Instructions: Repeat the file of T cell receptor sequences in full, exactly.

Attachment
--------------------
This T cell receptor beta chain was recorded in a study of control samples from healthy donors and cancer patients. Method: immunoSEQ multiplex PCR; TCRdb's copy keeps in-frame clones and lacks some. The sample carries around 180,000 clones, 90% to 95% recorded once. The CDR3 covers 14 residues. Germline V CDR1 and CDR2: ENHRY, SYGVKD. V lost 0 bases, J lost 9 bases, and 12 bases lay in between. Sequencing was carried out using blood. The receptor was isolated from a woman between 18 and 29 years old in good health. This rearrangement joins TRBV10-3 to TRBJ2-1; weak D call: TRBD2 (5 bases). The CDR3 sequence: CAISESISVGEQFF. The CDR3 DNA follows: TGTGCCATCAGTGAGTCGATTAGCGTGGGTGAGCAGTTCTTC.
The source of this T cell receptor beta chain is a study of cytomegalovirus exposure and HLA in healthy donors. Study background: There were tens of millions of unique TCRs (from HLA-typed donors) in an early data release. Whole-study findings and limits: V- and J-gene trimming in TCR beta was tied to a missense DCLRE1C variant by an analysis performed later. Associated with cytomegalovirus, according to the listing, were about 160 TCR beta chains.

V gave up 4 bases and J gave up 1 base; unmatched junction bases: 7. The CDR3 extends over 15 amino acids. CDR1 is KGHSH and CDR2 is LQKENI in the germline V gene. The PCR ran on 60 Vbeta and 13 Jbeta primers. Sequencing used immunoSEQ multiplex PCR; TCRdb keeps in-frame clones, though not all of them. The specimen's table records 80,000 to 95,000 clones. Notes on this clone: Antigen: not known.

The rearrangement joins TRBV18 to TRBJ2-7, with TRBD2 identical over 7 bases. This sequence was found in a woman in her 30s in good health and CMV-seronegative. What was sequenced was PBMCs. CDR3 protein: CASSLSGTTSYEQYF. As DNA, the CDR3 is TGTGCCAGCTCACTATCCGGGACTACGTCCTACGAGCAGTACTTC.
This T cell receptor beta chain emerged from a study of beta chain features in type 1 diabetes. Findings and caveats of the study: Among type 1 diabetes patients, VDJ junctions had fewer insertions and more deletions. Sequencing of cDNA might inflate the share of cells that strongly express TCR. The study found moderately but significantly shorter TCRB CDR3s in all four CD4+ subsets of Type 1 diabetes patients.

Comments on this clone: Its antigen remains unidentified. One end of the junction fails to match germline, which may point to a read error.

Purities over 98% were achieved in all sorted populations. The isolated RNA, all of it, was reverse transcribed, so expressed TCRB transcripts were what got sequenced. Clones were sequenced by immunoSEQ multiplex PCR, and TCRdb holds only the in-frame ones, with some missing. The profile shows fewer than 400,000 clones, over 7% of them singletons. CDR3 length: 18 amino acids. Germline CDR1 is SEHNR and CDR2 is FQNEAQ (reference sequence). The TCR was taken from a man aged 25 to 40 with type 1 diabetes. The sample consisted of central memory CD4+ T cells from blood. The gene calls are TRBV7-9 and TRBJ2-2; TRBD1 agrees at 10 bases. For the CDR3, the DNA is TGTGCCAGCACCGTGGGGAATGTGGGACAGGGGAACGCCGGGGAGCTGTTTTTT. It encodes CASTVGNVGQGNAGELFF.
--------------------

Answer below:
This T cell receptor beta chain was recorded in a study of control samples from healthy donors and cancer patients. Method: immunoSEQ multiplex PCR; TCRdb's copy keeps in-frame clones and lacks some. The sample carries around 180,000 clones, 90% to 95% recorded once. The CDR3 covers 14 residues. Germline V CDR1 and CDR2: ENHRY, SYGVKD. V lost 0 bases, J lost 9 bases, and 12 bases lay in between. Sequencing was carried out using blood. The receptor was isolated from a woman between 18 and 29 years old in good health. This rearrangement joins TRBV10-3 to TRBJ2-1; weak D call: TRBD2 (5 bases). The CDR3 sequence: CAISESISVGEQFF. The CDR3 DNA follows: TGTGCCATCAGTGAGTCGATTAGCGTGGGTGAGCAGTTCTTC.
The source of this T cell receptor beta chain is a study of cytomegalovirus exposure and HLA in healthy donors. Study background: There were tens of millions of unique TCRs (from HLA-typed donors) in an early data release. Whole-study findings and limits: V- and J-gene trimming in TCR beta was tied to a missense DCLRE1C variant by an analysis performed later. Associated with cytomegalovirus, according to the listing, were about 160 TCR beta chains.

V gave up 4 bases and J gave up 1 base; unmatched junction bases: 7. The CDR3 extends over 15 amino acids. CDR1 is KGHSH and CDR2 is LQKENI in the germline V gene. The PCR ran on 60 Vbeta and 13 Jbeta primers. Sequencing used immunoSEQ multiplex PCR; TCRdb keeps in-frame clones, though not all of them. The specimen's table records 80,000 to 95,000 clones. Notes on this clone: Antigen: not known.

The rearrangement joins TRBV18 to TRBJ2-7, with TRBD2 identical over 7 bases. This sequence was found in a woman in her 30s in good health and CMV-seronegative. What was sequenced was PBMCs. CDR3 protein: CASSLSGTTSYEQYF. As DNA, the CDR3 is TGTGCCAGCTCACTATCCGGGACTACGTCCTACGAGCAGTACTTC.
This T cell receptor beta chain emerged from a study of beta chain features in type 1 diabetes. Findings and caveats of the study: Among type 1 diabetes patients, VDJ junctions had fewer insertions and more deletions. Sequencing of cDNA might inflate the share of cells that strongly express TCR. The study found moderately but significantly shorter TCRB CDR3s in all four CD4+ subsets of Type 1 diabetes patients.

Comments on this clone: Its antigen remains unidentified. One end of the junction fails to match germline, which may point to a read error.

Purities over 98% were achieved in all sorted populations. The isolated RNA, all of it, was reverse transcribed, so expressed TCRB transcripts were what got sequenced. Clones were sequenced by immunoSEQ multiplex PCR, and TCRdb holds only the in-frame ones, with some missing. The profile shows fewer than 400,000 clones, over 7% of them singletons. CDR3 length: 18 amino acids. Germline CDR1 is SEHNR and CDR2 is FQNEAQ (reference sequence). The TCR was taken from a man aged 25 to 40 with type 1 diabetes. The sample consisted of central memory CD4+ T cells from blood. The gene calls are TRBV7-9 and TRBJ2-2; TRBD1 agrees at 10 bases. For the CDR3, the DNA is TGTGCCAGCACCGTGGGGAATGTGGGACAGGGGAACGCCGGGGAGCTGTTTTTT. It encodes CASTVGNVGQGNAGELFF.